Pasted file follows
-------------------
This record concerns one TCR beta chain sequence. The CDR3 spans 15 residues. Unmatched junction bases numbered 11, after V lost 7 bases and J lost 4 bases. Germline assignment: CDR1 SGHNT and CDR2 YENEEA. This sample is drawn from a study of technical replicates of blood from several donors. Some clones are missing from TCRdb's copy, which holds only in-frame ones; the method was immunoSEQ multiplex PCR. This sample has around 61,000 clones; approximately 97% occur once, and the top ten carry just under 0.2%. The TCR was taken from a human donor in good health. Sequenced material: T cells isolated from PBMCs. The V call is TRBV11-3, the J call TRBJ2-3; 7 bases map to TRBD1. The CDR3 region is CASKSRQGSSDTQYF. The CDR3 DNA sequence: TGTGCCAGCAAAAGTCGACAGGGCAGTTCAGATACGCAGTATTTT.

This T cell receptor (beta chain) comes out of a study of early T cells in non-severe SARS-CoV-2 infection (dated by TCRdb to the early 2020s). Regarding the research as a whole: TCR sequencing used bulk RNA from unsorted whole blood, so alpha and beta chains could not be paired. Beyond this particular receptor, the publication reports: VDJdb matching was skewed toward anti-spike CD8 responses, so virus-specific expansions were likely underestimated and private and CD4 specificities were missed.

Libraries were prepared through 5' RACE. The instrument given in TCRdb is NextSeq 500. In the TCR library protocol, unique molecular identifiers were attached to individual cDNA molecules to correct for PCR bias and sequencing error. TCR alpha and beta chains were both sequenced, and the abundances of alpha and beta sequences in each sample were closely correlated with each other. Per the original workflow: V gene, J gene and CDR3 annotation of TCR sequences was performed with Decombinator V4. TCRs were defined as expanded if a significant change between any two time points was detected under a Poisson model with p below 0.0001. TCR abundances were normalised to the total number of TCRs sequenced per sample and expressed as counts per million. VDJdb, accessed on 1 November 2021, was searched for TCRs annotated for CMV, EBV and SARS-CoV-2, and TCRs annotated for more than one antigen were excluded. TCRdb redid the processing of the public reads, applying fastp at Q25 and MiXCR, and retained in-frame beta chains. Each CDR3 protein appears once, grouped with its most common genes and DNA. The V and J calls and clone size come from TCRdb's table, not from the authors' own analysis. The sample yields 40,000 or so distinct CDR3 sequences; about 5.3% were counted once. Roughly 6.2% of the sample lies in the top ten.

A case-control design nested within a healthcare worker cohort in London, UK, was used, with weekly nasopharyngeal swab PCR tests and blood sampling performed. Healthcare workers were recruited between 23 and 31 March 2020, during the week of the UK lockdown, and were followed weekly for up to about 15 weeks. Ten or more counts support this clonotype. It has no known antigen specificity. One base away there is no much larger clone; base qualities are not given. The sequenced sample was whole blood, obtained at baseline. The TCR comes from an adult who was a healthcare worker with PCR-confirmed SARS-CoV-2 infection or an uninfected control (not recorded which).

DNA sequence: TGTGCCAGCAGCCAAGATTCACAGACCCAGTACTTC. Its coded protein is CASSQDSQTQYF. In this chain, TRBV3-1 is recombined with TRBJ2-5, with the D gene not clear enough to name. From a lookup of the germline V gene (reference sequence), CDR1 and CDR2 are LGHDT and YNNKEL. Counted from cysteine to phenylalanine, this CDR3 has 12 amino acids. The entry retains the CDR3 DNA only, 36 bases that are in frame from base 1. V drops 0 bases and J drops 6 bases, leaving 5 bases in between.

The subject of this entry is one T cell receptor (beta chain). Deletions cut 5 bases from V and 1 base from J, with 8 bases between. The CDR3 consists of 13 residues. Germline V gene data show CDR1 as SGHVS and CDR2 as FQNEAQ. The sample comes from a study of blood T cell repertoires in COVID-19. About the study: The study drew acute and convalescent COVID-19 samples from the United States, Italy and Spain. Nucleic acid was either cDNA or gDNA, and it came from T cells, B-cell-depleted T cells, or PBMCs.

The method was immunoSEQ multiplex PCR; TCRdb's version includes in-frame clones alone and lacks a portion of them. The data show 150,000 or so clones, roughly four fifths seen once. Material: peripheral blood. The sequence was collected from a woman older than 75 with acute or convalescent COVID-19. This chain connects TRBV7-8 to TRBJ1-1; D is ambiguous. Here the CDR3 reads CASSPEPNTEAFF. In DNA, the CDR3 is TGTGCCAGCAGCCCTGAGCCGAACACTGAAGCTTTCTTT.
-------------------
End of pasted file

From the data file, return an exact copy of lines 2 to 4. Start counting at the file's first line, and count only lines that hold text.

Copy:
This T cell receptor (beta chain) comes out of a study of early T cells in non-severe SARS-CoV-2 infection (dated by TCRdb to the early 2020s). Regarding the research as a whole: TCR sequencing used bulk RNA from unsorted whole blood, so alpha and beta chains could not be paired. Beyond this particular receptor, the publication reports: VDJdb matching was skewed toward anti-spike CD8 responses, so virus-specific expansions were likely underestimated and private and CD4 specificities were missed.

Libraries were prepared through 5' RACE. The instrument given in TCRdb is NextSeq 500. In the TCR library protocol, unique molecular identifiers were attached to individual cDNA molecules to correct for PCR bias and sequencing error. TCR alpha and beta chains were both sequenced, and the abundances of alpha and beta sequences in each sample were closely correlated with each other. Per the original workflow: V gene, J gene and CDR3 annotation of TCR sequences was performed with Decombinator V4. TCRs were defined as expanded if a significant change between any two time points was detected under a Poisson model with p below 0.0001. TCR abundances were normalised to the total number of TCRs sequenced per sample and expressed as counts per million. VDJdb, accessed on 1 November 2021, was searched for TCRs annotated for CMV, EBV and SARS-CoV-2, and TCRs annotated for more than one antigen were excluded. TCRdb redid the processing of the public reads, applying fastp at Q25 and MiXCR, and retained in-frame beta chains. Each CDR3 protein appears once, grouped with its most common genes and DNA. The V and J calls and clone size come from TCRdb's table, not from the authors' own analysis. The sample yields 40,000 or so distinct CDR3 sequences; about 5.3% were counted once. Roughly 6.2% of the sample lies in the top ten.

A case-control design nested within a healthcare worker cohort in London, UK, was used, with weekly nasopharyngeal swab PCR tests and blood sampling performed. Healthcare workers were recruited between 23 and 31 March 2020, during the week of the UK lockdown, and were followed weekly for up to about 15 weeks. Ten or more counts support this clonotype. It has no known antigen specificity. One base away there is no much larger clone; base qualities are not given. The sequenced sample was whole blood, obtained at baseline. The TCR comes from an adult who was a healthcare worker with PCR-confirmed SARS-CoV-2 infection or an uninfected control (not recorded which).